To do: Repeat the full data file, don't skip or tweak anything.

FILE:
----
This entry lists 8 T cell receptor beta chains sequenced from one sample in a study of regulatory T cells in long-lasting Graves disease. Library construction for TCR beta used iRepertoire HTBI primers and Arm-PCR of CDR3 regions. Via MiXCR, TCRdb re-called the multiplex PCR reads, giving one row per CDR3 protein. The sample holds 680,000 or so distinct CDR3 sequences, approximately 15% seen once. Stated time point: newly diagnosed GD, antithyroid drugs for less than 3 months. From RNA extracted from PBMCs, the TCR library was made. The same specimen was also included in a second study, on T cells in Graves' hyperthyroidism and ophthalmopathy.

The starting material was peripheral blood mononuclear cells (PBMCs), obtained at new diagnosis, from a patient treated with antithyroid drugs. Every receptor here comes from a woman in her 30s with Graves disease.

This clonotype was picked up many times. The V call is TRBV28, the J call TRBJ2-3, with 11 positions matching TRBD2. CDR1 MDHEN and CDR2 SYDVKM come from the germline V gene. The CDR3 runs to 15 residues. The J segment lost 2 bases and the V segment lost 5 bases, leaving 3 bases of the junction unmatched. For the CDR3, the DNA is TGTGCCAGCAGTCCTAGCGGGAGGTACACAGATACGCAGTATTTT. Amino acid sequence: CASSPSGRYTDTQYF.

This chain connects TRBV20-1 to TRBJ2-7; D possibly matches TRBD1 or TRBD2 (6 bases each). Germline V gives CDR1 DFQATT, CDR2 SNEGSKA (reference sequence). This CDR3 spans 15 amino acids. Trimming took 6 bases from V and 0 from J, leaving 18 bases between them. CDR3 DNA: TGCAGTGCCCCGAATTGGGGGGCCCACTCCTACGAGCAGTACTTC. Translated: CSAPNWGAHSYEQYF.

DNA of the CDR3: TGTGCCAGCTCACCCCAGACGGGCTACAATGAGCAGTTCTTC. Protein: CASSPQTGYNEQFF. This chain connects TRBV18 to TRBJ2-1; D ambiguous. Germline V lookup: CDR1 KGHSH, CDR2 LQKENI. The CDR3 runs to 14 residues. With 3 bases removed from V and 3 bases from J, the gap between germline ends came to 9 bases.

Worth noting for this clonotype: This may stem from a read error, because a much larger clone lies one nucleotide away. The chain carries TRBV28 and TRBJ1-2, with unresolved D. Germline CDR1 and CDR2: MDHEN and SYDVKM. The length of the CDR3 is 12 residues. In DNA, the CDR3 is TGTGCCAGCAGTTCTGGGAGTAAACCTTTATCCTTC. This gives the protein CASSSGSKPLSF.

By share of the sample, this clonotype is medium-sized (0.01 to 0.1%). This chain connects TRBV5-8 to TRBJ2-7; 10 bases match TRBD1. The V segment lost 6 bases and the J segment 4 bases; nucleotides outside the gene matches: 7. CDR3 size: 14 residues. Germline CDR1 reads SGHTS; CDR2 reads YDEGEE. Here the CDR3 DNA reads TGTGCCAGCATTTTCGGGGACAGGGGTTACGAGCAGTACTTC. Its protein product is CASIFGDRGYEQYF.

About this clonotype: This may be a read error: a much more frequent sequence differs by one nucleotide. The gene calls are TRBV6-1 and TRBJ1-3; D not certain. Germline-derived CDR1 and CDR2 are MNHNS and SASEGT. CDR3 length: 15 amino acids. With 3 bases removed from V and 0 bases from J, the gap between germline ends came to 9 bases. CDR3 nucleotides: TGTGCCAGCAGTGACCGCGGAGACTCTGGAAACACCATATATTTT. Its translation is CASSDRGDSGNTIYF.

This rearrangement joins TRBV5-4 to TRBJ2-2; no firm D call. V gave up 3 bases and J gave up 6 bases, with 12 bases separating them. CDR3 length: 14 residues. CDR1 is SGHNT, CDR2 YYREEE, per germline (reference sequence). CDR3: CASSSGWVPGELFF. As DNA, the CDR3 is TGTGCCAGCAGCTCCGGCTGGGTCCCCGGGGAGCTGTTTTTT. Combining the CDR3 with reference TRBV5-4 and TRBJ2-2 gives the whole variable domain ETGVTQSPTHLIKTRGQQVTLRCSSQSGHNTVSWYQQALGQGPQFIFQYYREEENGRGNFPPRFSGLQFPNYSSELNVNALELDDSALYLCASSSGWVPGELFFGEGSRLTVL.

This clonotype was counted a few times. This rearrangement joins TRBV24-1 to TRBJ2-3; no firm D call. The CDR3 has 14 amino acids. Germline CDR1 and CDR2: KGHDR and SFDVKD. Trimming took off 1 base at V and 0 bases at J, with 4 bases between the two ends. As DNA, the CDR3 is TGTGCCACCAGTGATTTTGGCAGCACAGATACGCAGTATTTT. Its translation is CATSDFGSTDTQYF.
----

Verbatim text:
This entry lists 8 T cell receptor beta chains sequenced from one sample in a study of regulatory T cells in long-lasting Graves disease. Library construction for TCR beta used iRepertoire HTBI primers and Arm-PCR of CDR3 regions. Via MiXCR, TCRdb re-called the multiplex PCR reads, giving one row per CDR3 protein. The sample holds 680,000 or so distinct CDR3 sequences, approximately 15% seen once. Stated time point: newly diagnosed GD, antithyroid drugs for less than 3 months. From RNA extracted from PBMCs, the TCR library was made. The same specimen was also included in a second study, on T cells in Graves' hyperthyroidism and ophthalmopathy.

The starting material was peripheral blood mononuclear cells (PBMCs), obtained at new diagnosis, from a patient treated with antithyroid drugs. Every receptor here comes from a woman in her 30s with Graves disease.

This clonotype was picked up many times. The V call is TRBV28, the J call TRBJ2-3, with 11 positions matching TRBD2. CDR1 MDHEN and CDR2 SYDVKM come from the germline V gene. The CDR3 runs to 15 residues. The J segment lost 2 bases and the V segment lost 5 bases, leaving 3 bases of the junction unmatched. For the CDR3, the DNA is TGTGCCAGCAGTCCTAGCGGGAGGTACACAGATACGCAGTATTTT. Amino acid sequence: CASSPSGRYTDTQYF.

This chain connects TRBV20-1 to TRBJ2-7; D possibly matches TRBD1 or TRBD2 (6 bases each). Germline V gives CDR1 DFQATT, CDR2 SNEGSKA (reference sequence). This CDR3 spans 15 amino acids. Trimming took 6 bases from V and 0 from J, leaving 18 bases between them. CDR3 DNA: TGCAGTGCCCCGAATTGGGGGGCCCACTCCTACGAGCAGTACTTC. Translated: CSAPNWGAHSYEQYF.

DNA of the CDR3: TGTGCCAGCTCACCCCAGACGGGCTACAATGAGCAGTTCTTC. Protein: CASSPQTGYNEQFF. This chain connects TRBV18 to TRBJ2-1; D ambiguous. Germline V lookup: CDR1 KGHSH, CDR2 LQKENI. The CDR3 runs to 14 residues. With 3 bases removed from V and 3 bases from J, the gap between germline ends came to 9 bases.

Worth noting for this clonotype: This may stem from a read error, because a much larger clone lies one nucleotide away. The chain carries TRBV28 and TRBJ1-2, with unresolved D. Germline CDR1 and CDR2: MDHEN and SYDVKM. The length of the CDR3 is 12 residues. In DNA, the CDR3 is TGTGCCAGCAGTTCTGGGAGTAAACCTTTATCCTTC. This gives the protein CASSSGSKPLSF.

By share of the sample, this clonotype is medium-sized (0.01 to 0.1%). This chain connects TRBV5-8 to TRBJ2-7; 10 bases match TRBD1. The V segment lost 6 bases and the J segment 4 bases; nucleotides outside the gene matches: 7. CDR3 size: 14 residues. Germline CDR1 reads SGHTS; CDR2 reads YDEGEE. Here the CDR3 DNA reads TGTGCCAGCATTTTCGGGGACAGGGGTTACGAGCAGTACTTC. Its protein product is CASIFGDRGYEQYF.

About this clonotype: This may be a read error: a much more frequent sequence differs by one nucleotide. The gene calls are TRBV6-1 and TRBJ1-3; D not certain. Germline-derived CDR1 and CDR2 are MNHNS and SASEGT. CDR3 length: 15 amino acids. With 3 bases removed from V and 0 bases from J, the gap between germline ends came to 9 bases. CDR3 nucleotides: TGTGCCAGCAGTGACCGCGGAGACTCTGGAAACACCATATATTTT. Its translation is CASSDRGDSGNTIYF.

This rearrangement joins TRBV5-4 to TRBJ2-2; no firm D call. V gave up 3 bases and J gave up 6 bases, with 12 bases separating them. CDR3 length: 14 residues. CDR1 is SGHNT, CDR2 YYREEE, per germline (reference sequence). CDR3: CASSSGWVPGELFF. As DNA, the CDR3 is TGTGCCAGCAGCTCCGGCTGGGTCCCCGGGGAGCTGTTTTTT. Combining the CDR3 with reference TRBV5-4 and TRBJ2-2 gives the whole variable domain ETGVTQSPTHLIKTRGQQVTLRCSSQSGHNTVSWYQQALGQGPQFIFQYYREEENGRGNFPPRFSGLQFPNYSSELNVNALELDDSALYLCASSSGWVPGELFFGEGSRLTVL.

This clonotype was counted a few times. This rearrangement joins TRBV24-1 to TRBJ2-3; no firm D call. The CDR3 has 14 amino acids. Germline CDR1 and CDR2: KGHDR and SFDVKD. Trimming took off 1 base at V and 0 bases at J, with 4 bases between the two ends. As DNA, the CDR3 is TGTGCCACCAGTGATTTTGGCAGCACAGATACGCAGTATTTT. Its translation is CATSDFGSTDTQYF.